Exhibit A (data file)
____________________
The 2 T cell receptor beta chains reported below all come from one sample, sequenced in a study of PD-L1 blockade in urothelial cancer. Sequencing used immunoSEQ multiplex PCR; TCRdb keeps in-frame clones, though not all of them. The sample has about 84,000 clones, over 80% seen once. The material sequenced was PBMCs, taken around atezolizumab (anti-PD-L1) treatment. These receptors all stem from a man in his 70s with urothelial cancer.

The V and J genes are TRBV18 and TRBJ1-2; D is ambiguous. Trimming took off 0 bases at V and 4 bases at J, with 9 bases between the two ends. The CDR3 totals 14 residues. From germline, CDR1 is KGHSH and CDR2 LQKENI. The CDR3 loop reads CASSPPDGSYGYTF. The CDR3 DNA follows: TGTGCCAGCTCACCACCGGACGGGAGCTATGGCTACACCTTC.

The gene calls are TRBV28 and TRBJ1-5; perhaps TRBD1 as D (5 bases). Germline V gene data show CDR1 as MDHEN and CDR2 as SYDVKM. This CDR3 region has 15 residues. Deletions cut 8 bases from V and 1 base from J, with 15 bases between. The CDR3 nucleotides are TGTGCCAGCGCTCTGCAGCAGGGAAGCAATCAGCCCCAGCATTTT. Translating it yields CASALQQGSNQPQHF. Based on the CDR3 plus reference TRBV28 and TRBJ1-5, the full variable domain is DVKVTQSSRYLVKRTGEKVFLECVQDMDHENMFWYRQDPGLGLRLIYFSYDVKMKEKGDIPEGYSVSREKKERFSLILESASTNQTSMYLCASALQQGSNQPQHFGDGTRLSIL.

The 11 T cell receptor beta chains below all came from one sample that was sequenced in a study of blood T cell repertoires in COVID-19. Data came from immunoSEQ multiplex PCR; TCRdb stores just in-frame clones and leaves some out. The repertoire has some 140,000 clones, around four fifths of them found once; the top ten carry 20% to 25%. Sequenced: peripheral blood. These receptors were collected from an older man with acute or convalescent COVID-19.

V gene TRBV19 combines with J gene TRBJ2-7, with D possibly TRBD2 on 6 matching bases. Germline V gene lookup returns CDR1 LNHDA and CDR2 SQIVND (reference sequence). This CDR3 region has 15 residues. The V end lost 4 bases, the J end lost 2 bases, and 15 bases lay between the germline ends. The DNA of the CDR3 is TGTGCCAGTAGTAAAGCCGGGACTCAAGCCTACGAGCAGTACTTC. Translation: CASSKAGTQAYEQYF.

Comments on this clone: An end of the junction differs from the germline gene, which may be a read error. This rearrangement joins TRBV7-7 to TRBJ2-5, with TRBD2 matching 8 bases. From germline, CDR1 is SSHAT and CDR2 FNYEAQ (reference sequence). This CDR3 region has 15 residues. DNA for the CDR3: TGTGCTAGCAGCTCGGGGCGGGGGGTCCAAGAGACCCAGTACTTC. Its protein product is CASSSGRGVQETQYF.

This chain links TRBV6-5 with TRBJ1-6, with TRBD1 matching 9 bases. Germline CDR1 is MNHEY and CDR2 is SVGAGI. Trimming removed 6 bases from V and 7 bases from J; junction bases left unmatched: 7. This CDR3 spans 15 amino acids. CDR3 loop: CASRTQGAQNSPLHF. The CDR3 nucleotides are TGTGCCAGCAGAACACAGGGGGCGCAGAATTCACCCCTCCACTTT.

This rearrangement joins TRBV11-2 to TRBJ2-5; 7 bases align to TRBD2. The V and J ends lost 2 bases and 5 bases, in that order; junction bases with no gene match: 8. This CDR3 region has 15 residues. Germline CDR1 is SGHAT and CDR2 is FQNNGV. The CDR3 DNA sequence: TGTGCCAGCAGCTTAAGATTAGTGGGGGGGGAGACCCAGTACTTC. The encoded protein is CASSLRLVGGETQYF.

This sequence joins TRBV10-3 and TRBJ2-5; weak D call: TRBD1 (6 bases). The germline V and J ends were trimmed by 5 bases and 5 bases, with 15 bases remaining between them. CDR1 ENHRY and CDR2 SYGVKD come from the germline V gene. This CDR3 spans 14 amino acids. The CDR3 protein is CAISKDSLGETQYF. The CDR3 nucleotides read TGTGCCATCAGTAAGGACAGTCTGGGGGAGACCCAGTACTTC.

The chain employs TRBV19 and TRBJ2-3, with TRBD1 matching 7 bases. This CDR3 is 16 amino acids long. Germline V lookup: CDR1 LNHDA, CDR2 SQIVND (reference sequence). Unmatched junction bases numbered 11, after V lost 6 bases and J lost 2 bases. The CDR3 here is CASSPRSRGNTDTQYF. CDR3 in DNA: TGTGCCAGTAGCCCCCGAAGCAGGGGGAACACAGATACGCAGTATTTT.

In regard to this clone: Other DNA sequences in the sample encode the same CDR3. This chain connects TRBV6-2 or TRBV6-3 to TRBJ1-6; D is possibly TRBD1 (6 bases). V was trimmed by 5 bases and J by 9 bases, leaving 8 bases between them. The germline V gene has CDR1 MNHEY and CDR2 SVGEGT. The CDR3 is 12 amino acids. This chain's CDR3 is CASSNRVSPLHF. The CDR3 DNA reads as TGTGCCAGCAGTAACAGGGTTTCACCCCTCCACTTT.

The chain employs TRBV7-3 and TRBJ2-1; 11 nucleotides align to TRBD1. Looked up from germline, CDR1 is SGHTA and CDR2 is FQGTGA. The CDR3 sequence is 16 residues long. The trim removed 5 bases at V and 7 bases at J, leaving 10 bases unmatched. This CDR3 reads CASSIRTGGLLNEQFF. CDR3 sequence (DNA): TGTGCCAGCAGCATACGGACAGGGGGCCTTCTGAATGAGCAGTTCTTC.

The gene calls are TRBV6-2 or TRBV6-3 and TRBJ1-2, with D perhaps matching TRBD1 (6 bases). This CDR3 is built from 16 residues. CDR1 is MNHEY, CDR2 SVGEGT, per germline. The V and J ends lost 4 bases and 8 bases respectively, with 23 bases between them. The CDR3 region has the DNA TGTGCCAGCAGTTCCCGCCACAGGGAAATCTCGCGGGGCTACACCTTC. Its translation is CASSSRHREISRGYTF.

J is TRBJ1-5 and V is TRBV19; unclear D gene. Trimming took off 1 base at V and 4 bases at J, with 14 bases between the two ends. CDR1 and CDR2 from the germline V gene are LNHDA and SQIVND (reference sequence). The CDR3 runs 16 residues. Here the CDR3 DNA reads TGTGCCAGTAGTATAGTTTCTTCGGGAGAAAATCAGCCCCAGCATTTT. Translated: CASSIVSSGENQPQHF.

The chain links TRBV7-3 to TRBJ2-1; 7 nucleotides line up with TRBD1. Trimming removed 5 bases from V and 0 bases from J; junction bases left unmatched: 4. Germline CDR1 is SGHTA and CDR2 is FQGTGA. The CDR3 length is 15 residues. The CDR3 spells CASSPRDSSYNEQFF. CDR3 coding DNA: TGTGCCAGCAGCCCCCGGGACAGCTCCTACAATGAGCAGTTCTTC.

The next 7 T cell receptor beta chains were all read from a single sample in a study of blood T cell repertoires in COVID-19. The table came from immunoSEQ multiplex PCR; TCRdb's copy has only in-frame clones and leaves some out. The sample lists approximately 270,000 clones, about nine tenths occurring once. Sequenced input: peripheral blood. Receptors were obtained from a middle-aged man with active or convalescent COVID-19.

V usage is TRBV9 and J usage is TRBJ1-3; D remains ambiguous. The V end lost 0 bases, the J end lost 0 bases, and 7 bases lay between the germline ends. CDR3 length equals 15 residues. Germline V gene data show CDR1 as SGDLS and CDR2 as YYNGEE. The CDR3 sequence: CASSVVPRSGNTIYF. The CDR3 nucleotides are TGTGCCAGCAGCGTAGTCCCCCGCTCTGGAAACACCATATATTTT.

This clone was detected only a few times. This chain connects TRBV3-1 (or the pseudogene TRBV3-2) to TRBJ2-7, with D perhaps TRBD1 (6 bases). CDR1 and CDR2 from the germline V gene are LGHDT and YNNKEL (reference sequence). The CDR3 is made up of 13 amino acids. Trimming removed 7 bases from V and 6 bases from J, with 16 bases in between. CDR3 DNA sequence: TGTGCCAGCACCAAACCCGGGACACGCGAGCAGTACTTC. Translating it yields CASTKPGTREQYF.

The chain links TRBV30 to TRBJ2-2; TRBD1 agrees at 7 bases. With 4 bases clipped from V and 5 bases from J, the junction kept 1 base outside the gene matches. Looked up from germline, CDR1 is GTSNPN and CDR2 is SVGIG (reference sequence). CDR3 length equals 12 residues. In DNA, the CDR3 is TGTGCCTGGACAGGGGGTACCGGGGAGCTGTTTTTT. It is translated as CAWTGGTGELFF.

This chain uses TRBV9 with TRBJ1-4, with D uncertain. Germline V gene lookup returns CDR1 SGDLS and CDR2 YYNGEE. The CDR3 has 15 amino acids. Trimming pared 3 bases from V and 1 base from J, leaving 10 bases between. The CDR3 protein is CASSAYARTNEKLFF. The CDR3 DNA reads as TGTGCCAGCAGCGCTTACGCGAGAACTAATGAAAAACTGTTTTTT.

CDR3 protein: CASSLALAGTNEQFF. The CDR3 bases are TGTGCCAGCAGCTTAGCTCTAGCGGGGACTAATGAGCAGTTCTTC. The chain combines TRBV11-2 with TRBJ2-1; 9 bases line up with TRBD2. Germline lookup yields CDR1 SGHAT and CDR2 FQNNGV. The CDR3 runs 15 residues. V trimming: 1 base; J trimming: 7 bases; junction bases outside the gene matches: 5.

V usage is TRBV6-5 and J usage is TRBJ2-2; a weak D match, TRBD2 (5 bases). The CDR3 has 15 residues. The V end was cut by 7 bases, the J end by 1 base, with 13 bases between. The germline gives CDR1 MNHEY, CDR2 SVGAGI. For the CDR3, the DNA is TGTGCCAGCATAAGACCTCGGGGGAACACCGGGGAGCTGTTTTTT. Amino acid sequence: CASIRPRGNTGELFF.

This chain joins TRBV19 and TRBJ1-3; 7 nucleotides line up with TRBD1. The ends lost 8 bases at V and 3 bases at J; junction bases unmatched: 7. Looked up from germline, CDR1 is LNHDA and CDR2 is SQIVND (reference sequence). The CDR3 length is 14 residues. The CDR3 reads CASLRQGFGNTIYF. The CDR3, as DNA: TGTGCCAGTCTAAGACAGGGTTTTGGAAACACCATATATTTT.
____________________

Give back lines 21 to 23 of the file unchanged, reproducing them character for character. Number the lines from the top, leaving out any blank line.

CDR3 protein: CASSLALAGTNEQFF. The CDR3 bases are TGTGCCAGCAGCTTAGCTCTAGCGGGGACTAATGAGCAGTTCTTC. The chain combines TRBV11-2 with TRBJ2-1; 9 bases line up with TRBD2. Germline lookup yields CDR1 SGHAT and CDR2 FQNNGV. The CDR3 runs 15 residues. V trimming: 1 base; J trimming: 7 bases; junction bases outside the gene matches: 5.

V usage is TRBV6-5 and J usage is TRBJ2-2; a weak D match, TRBD2 (5 bases). The CDR3 has 15 residues. The V end was cut by 7 bases, the J end by 1 base, with 13 bases between. The germline gives CDR1 MNHEY, CDR2 SVGAGI. For the CDR3, the DNA is TGTGCCAGCATAAGACCTCGGGGGAACACCGGGGAGCTGTTTTTT. Amino acid sequence: CASIRPRGNTGELFF.

This chain joins TRBV19 and TRBJ1-3; 7 nucleotides line up with TRBD1. The ends lost 8 bases at V and 3 bases at J; junction bases unmatched: 7. Looked up from germline, CDR1 is LNHDA and CDR2 is SQIVND (reference sequence). The CDR3 length is 14 residues. The CDR3 reads CASLRQGFGNTIYF. The CDR3, as DNA: TGTGCCAGTCTAAGACAGGGTTTTGGAAACACCATATATTTT.